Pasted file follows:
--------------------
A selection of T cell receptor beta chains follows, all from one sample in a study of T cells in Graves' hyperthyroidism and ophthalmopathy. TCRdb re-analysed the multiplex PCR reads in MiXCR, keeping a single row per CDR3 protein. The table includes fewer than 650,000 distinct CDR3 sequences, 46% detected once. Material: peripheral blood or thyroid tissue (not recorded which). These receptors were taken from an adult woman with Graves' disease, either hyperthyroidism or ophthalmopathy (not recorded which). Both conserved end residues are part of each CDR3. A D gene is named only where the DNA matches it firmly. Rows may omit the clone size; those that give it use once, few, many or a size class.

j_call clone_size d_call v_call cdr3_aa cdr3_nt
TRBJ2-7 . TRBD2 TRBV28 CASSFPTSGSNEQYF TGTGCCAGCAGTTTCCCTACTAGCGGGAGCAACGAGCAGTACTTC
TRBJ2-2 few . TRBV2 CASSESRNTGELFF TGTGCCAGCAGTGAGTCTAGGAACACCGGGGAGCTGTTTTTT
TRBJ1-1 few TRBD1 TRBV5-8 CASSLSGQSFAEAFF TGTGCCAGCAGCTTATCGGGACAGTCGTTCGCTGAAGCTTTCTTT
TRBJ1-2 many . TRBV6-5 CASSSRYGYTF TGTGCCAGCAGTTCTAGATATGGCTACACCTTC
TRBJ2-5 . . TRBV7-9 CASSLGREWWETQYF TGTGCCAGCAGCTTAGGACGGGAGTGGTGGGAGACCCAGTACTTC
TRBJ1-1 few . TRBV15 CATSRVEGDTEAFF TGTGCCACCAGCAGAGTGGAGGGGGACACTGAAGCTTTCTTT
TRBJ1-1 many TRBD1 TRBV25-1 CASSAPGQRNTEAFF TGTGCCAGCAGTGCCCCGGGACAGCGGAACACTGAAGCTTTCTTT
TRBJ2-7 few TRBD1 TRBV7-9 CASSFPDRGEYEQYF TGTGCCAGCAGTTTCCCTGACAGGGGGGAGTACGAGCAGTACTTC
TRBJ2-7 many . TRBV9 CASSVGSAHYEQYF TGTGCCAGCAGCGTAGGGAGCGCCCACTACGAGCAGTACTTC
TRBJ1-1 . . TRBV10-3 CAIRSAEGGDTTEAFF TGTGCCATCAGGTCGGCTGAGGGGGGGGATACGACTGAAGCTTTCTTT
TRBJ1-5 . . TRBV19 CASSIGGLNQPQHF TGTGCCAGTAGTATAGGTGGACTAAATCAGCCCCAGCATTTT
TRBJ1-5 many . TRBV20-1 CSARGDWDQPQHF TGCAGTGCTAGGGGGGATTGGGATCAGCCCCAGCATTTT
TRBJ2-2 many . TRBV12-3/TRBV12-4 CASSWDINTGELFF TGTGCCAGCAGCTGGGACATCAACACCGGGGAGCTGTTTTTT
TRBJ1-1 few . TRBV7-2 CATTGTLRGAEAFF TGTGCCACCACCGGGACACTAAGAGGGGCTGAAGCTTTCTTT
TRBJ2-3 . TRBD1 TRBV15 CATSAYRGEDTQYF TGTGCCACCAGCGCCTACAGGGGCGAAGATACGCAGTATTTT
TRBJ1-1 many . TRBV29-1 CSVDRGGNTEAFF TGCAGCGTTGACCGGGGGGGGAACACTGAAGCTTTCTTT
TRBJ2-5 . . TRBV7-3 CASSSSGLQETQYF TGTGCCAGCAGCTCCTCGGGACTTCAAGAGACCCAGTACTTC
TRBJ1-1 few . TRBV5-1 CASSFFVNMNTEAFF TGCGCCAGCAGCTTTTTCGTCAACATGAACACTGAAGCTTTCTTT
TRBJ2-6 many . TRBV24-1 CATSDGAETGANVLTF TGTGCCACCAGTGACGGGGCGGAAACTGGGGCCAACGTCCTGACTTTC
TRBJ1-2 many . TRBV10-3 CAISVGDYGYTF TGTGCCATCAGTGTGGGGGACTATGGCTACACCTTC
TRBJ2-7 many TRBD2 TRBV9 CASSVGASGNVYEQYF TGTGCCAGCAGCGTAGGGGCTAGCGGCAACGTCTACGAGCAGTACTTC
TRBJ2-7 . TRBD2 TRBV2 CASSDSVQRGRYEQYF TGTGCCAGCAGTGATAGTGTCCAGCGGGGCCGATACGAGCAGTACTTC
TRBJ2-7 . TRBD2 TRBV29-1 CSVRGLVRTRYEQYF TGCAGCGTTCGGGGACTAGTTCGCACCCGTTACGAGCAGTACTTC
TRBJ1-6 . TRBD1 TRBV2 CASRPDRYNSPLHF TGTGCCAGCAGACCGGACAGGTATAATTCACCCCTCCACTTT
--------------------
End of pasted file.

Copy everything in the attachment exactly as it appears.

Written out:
A selection of T cell receptor beta chains follows, all from one sample in a study of T cells in Graves' hyperthyroidism and ophthalmopathy. TCRdb re-analysed the multiplex PCR reads in MiXCR, keeping a single row per CDR3 protein. The table includes fewer than 650,000 distinct CDR3 sequences, 46% detected once. Material: peripheral blood or thyroid tissue (not recorded which). These receptors were taken from an adult woman with Graves' disease, either hyperthyroidism or ophthalmopathy (not recorded which). Both conserved end residues are part of each CDR3. A D gene is named only where the DNA matches it firmly. Rows may omit the clone size; those that give it use once, few, many or a size class.

j_call clone_size d_call v_call cdr3_aa cdr3_nt
TRBJ2-7 . TRBD2 TRBV28 CASSFPTSGSNEQYF TGTGCCAGCAGTTTCCCTACTAGCGGGAGCAACGAGCAGTACTTC
TRBJ2-2 few . TRBV2 CASSESRNTGELFF TGTGCCAGCAGTGAGTCTAGGAACACCGGGGAGCTGTTTTTT
TRBJ1-1 few TRBD1 TRBV5-8 CASSLSGQSFAEAFF TGTGCCAGCAGCTTATCGGGACAGTCGTTCGCTGAAGCTTTCTTT
TRBJ1-2 many . TRBV6-5 CASSSRYGYTF TGTGCCAGCAGTTCTAGATATGGCTACACCTTC
TRBJ2-5 . . TRBV7-9 CASSLGREWWETQYF TGTGCCAGCAGCTTAGGACGGGAGTGGTGGGAGACCCAGTACTTC
TRBJ1-1 few . TRBV15 CATSRVEGDTEAFF TGTGCCACCAGCAGAGTGGAGGGGGACACTGAAGCTTTCTTT
TRBJ1-1 many TRBD1 TRBV25-1 CASSAPGQRNTEAFF TGTGCCAGCAGTGCCCCGGGACAGCGGAACACTGAAGCTTTCTTT
TRBJ2-7 few TRBD1 TRBV7-9 CASSFPDRGEYEQYF TGTGCCAGCAGTTTCCCTGACAGGGGGGAGTACGAGCAGTACTTC
TRBJ2-7 many . TRBV9 CASSVGSAHYEQYF TGTGCCAGCAGCGTAGGGAGCGCCCACTACGAGCAGTACTTC
TRBJ1-1 . . TRBV10-3 CAIRSAEGGDTTEAFF TGTGCCATCAGGTCGGCTGAGGGGGGGGATACGACTGAAGCTTTCTTT
TRBJ1-5 . . TRBV19 CASSIGGLNQPQHF TGTGCCAGTAGTATAGGTGGACTAAATCAGCCCCAGCATTTT
TRBJ1-5 many . TRBV20-1 CSARGDWDQPQHF TGCAGTGCTAGGGGGGATTGGGATCAGCCCCAGCATTTT
TRBJ2-2 many . TRBV12-3/TRBV12-4 CASSWDINTGELFF TGTGCCAGCAGCTGGGACATCAACACCGGGGAGCTGTTTTTT
TRBJ1-1 few . TRBV7-2 CATTGTLRGAEAFF TGTGCCACCACCGGGACACTAAGAGGGGCTGAAGCTTTCTTT
TRBJ2-3 . TRBD1 TRBV15 CATSAYRGEDTQYF TGTGCCACCAGCGCCTACAGGGGCGAAGATACGCAGTATTTT
TRBJ1-1 many . TRBV29-1 CSVDRGGNTEAFF TGCAGCGTTGACCGGGGGGGGAACACTGAAGCTTTCTTT
TRBJ2-5 . . TRBV7-3 CASSSSGLQETQYF TGTGCCAGCAGCTCCTCGGGACTTCAAGAGACCCAGTACTTC
TRBJ1-1 few . TRBV5-1 CASSFFVNMNTEAFF TGCGCCAGCAGCTTTTTCGTCAACATGAACACTGAAGCTTTCTTT
TRBJ2-6 many . TRBV24-1 CATSDGAETGANVLTF TGTGCCACCAGTGACGGGGCGGAAACTGGGGCCAACGTCCTGACTTTC
TRBJ1-2 many . TRBV10-3 CAISVGDYGYTF TGTGCCATCAGTGTGGGGGACTATGGCTACACCTTC
TRBJ2-7 many TRBD2 TRBV9 CASSVGASGNVYEQYF TGTGCCAGCAGCGTAGGGGCTAGCGGCAACGTCTACGAGCAGTACTTC
TRBJ2-7 . TRBD2 TRBV2 CASSDSVQRGRYEQYF TGTGCCAGCAGTGATAGTGTCCAGCGGGGCCGATACGAGCAGTACTTC
TRBJ2-7 . TRBD2 TRBV29-1 CSVRGLVRTRYEQYF TGCAGCGTTCGGGGACTAGTTCGCACCCGTTACGAGCAGTACTTC
TRBJ1-6 . TRBD1 TRBV2 CASRPDRYNSPLHF TGTGCCAGCAGACCGGACAGGTATAATTCACCCCTCCACTTT